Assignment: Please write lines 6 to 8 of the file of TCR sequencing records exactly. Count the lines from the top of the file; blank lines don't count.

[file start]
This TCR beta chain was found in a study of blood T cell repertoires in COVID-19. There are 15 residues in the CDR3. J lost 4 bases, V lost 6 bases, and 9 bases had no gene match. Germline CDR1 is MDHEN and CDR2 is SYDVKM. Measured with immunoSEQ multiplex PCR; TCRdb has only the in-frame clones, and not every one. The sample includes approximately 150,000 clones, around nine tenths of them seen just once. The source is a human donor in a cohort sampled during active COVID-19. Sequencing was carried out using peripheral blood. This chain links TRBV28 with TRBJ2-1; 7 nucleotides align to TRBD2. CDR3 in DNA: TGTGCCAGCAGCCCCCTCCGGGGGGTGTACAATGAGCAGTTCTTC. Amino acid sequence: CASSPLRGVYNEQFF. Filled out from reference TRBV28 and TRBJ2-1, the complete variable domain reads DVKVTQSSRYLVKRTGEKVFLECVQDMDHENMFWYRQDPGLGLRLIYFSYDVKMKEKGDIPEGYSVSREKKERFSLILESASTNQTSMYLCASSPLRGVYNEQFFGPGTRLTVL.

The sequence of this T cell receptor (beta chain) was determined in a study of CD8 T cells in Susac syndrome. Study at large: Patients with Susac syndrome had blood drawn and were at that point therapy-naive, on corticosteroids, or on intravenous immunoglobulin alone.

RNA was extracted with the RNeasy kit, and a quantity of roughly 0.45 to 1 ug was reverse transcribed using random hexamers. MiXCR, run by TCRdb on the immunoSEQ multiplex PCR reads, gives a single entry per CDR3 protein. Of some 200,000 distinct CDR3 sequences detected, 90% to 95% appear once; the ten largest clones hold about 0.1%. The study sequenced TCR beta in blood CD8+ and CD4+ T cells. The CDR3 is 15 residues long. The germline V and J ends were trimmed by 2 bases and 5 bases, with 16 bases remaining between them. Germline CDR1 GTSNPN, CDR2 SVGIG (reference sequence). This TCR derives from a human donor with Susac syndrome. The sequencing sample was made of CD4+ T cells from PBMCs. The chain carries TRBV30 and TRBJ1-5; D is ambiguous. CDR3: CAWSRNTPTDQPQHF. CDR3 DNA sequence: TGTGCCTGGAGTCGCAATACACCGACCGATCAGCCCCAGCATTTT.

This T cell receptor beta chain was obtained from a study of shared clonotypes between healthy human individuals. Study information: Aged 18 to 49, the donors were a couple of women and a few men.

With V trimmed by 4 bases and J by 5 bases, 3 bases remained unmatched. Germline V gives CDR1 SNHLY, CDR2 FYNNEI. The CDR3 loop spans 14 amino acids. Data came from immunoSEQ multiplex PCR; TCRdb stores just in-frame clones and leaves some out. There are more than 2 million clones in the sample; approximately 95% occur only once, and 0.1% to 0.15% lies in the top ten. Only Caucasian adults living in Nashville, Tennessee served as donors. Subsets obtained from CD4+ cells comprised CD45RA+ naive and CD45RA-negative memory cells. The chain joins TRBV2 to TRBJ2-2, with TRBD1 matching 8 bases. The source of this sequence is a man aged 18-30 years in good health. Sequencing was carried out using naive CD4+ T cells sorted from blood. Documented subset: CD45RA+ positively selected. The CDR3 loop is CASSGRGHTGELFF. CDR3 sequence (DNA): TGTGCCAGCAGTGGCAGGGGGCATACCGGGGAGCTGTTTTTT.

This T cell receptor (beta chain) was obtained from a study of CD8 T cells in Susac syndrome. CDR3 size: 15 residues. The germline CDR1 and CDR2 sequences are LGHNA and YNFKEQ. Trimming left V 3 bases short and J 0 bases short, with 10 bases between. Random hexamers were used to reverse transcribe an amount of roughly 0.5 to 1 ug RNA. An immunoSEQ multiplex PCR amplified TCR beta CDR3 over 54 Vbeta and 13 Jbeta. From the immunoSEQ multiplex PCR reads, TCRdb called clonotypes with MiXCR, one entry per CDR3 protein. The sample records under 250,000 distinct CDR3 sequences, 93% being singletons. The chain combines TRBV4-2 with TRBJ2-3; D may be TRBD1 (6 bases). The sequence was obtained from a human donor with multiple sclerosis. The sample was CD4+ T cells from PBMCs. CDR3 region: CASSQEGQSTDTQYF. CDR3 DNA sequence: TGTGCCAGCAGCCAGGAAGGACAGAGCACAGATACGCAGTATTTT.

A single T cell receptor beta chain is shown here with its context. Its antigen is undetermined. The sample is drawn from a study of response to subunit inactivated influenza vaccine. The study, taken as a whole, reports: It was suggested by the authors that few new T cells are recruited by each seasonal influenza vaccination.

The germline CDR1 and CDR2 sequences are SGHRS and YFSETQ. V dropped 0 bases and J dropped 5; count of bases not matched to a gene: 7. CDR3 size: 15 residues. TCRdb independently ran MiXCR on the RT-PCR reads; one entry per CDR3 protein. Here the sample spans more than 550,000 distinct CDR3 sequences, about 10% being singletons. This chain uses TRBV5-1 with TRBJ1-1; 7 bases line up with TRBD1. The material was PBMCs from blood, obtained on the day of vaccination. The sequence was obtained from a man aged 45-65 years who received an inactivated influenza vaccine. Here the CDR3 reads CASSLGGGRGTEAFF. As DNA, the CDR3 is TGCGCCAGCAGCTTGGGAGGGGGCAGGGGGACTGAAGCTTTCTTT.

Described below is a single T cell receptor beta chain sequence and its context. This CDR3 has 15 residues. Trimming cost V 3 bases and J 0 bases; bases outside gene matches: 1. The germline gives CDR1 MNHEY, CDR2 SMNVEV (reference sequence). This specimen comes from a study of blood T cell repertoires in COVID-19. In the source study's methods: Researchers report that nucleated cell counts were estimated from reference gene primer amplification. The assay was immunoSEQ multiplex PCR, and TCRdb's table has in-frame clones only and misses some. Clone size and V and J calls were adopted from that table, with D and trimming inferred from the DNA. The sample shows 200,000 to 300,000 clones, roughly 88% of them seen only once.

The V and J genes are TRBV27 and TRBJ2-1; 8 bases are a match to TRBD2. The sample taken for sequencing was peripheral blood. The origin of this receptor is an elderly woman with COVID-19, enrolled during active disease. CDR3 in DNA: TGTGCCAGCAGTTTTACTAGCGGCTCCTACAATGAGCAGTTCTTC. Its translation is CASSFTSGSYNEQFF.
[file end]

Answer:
This T cell receptor (beta chain) was obtained from a study of CD8 T cells in Susac syndrome. CDR3 size: 15 residues. The germline CDR1 and CDR2 sequences are LGHNA and YNFKEQ. Trimming left V 3 bases short and J 0 bases short, with 10 bases between. Random hexamers were used to reverse transcribe an amount of roughly 0.5 to 1 ug RNA. An immunoSEQ multiplex PCR amplified TCR beta CDR3 over 54 Vbeta and 13 Jbeta. From the immunoSEQ multiplex PCR reads, TCRdb called clonotypes with MiXCR, one entry per CDR3 protein. The sample records under 250,000 distinct CDR3 sequences, 93% being singletons. The chain combines TRBV4-2 with TRBJ2-3; D may be TRBD1 (6 bases). The sequence was obtained from a human donor with multiple sclerosis. The sample was CD4+ T cells from PBMCs. CDR3 region: CASSQEGQSTDTQYF. CDR3 DNA sequence: TGTGCCAGCAGCCAGGAAGGACAGAGCACAGATACGCAGTATTTT.

A single T cell receptor beta chain is shown here with its context. Its antigen is undetermined. The sample is drawn from a study of response to subunit inactivated influenza vaccine. The study, taken as a whole, reports: It was suggested by the authors that few new T cells are recruited by each seasonal influenza vaccination.

The germline CDR1 and CDR2 sequences are SGHRS and YFSETQ. V dropped 0 bases and J dropped 5; count of bases not matched to a gene: 7. CDR3 size: 15 residues. TCRdb independently ran MiXCR on the RT-PCR reads; one entry per CDR3 protein. Here the sample spans more than 550,000 distinct CDR3 sequences, about 10% being singletons. This chain uses TRBV5-1 with TRBJ1-1; 7 bases line up with TRBD1. The material was PBMCs from blood, obtained on the day of vaccination. The sequence was obtained from a man aged 45-65 years who received an inactivated influenza vaccine. Here the CDR3 reads CASSLGGGRGTEAFF. As DNA, the CDR3 is TGCGCCAGCAGCTTGGGAGGGGGCAGGGGGACTGAAGCTTTCTTT.